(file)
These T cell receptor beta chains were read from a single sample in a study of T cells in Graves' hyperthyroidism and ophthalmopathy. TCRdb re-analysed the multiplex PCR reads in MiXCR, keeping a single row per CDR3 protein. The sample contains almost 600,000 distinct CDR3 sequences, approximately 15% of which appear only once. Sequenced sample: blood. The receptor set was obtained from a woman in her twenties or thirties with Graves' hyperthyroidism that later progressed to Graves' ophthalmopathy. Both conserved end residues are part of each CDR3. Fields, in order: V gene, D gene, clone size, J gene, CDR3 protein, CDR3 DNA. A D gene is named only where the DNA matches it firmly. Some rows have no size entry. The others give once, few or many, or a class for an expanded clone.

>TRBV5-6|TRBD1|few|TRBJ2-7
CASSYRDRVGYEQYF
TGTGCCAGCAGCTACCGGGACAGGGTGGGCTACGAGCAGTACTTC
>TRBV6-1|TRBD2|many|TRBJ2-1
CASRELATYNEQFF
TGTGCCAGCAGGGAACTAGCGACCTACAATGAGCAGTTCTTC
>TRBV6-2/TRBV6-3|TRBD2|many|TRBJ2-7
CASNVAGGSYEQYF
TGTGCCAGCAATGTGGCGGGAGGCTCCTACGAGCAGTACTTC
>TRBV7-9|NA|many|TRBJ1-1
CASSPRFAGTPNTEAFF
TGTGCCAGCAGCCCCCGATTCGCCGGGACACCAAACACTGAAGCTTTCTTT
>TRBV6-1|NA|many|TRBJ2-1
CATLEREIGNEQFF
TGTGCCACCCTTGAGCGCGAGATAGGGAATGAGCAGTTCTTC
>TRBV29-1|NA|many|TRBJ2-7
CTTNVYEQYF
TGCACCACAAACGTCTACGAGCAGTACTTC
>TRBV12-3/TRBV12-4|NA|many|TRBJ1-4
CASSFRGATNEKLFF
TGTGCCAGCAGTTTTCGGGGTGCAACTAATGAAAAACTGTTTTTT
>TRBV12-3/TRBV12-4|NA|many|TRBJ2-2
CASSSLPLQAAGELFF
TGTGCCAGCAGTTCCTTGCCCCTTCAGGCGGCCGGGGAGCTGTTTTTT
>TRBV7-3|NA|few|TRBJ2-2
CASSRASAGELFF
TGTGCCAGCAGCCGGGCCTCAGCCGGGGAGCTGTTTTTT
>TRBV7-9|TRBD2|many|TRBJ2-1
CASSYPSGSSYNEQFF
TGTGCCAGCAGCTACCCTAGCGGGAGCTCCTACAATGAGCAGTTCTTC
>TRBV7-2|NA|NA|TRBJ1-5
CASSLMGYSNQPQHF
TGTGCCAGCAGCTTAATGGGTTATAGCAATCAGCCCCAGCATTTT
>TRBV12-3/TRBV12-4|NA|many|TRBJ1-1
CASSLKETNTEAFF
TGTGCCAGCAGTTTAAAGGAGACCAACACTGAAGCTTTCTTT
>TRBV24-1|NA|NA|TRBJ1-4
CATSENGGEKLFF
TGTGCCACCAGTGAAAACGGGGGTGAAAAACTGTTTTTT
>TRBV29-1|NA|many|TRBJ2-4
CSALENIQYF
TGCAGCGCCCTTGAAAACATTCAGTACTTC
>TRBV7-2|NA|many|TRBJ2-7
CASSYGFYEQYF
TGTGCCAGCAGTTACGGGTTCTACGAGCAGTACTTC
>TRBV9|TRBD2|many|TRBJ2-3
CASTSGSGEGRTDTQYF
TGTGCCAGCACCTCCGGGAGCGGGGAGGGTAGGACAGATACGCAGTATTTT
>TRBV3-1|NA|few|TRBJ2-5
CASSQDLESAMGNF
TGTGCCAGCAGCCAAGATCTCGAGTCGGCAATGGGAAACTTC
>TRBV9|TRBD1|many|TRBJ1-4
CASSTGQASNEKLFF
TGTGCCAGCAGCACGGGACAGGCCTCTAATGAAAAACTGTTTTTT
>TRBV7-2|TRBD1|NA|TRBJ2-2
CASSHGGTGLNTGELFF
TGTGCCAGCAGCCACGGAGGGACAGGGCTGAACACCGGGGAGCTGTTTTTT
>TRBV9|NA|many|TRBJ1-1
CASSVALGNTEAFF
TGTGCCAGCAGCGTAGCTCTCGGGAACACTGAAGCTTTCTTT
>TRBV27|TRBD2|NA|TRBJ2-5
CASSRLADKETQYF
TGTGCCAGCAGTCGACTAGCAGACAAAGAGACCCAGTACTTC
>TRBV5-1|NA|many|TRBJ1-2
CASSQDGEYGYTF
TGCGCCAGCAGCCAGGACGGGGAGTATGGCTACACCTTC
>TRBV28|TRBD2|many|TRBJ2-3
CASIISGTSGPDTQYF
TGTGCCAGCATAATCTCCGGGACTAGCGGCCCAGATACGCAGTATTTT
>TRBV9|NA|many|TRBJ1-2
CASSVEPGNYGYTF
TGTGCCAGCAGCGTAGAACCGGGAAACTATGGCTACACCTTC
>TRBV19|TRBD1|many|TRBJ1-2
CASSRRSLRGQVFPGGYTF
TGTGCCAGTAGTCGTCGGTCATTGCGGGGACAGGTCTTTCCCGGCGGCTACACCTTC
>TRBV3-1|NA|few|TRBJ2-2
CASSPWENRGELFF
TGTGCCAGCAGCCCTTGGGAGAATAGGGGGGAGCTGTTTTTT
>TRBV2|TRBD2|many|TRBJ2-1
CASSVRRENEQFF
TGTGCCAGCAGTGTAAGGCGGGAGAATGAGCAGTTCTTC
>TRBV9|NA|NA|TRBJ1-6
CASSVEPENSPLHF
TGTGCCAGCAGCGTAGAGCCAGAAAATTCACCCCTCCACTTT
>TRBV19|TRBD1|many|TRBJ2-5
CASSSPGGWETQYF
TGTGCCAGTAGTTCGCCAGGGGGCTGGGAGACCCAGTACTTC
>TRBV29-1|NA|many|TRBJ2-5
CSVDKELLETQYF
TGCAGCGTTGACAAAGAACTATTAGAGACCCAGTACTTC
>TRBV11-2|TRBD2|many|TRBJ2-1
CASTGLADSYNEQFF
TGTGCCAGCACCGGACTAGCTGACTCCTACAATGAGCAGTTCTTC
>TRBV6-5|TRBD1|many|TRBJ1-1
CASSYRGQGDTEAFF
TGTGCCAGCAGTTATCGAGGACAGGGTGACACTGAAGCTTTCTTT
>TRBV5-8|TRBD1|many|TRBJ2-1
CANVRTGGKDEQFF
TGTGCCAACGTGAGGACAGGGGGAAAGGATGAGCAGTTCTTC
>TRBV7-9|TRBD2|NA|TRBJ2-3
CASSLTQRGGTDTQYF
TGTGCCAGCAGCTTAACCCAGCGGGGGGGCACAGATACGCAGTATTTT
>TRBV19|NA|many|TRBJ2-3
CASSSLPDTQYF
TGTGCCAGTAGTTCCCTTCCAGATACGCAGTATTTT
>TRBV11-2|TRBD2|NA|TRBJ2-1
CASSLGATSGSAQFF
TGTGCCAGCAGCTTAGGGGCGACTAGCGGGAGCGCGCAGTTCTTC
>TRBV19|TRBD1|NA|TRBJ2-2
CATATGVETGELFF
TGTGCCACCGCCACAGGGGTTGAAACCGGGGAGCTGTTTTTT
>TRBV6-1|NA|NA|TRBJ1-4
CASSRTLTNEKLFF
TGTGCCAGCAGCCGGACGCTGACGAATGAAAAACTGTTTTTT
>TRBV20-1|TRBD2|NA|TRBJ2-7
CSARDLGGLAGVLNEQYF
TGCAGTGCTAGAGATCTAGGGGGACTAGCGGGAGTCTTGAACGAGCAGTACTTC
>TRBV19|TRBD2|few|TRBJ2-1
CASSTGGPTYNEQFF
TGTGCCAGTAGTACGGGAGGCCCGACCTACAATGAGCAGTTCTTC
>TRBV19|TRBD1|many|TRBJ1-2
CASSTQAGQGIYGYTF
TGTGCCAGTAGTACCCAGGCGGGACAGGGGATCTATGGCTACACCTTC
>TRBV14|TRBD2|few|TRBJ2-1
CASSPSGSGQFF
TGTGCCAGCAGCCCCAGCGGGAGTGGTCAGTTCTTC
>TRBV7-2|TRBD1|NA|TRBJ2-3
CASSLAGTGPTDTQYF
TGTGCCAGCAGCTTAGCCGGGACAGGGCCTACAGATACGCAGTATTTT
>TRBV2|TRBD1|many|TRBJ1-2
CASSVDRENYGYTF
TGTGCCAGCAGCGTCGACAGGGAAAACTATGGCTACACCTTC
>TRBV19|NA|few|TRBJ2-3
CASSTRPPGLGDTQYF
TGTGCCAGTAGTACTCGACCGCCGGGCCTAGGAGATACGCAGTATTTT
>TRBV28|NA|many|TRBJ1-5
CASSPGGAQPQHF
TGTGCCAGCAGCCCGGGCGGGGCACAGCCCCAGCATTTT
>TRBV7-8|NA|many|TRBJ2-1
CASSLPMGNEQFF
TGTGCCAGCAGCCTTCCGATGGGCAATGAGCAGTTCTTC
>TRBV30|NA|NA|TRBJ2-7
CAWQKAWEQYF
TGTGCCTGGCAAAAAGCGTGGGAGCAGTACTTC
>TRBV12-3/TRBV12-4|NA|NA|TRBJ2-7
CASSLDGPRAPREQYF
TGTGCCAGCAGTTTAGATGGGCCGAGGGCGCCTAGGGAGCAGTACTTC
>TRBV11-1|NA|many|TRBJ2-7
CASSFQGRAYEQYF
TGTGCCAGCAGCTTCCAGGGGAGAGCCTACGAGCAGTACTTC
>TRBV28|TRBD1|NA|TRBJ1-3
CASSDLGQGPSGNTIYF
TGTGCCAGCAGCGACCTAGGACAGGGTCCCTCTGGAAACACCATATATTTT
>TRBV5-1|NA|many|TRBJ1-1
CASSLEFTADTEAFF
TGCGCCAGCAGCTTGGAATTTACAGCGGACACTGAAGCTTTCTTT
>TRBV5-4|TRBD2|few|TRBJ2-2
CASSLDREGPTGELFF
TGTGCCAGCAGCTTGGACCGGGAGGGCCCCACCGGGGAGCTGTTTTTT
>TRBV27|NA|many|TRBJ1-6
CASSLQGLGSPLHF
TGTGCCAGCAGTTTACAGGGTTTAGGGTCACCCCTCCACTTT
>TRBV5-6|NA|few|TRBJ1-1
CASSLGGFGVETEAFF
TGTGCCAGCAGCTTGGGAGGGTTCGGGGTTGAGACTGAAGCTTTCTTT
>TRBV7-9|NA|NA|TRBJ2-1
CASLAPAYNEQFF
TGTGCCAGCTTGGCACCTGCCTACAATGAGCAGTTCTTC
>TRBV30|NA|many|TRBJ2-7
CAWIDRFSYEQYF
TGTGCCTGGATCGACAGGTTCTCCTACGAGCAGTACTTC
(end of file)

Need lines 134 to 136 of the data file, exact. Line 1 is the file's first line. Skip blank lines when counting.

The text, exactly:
>TRBV19|NA|few|TRBJ2-3
CASSTRPPGLGDTQYF
TGTGCCAGTAGTACTCGACCGCCGGGCCTAGGAGATACGCAGTATTTT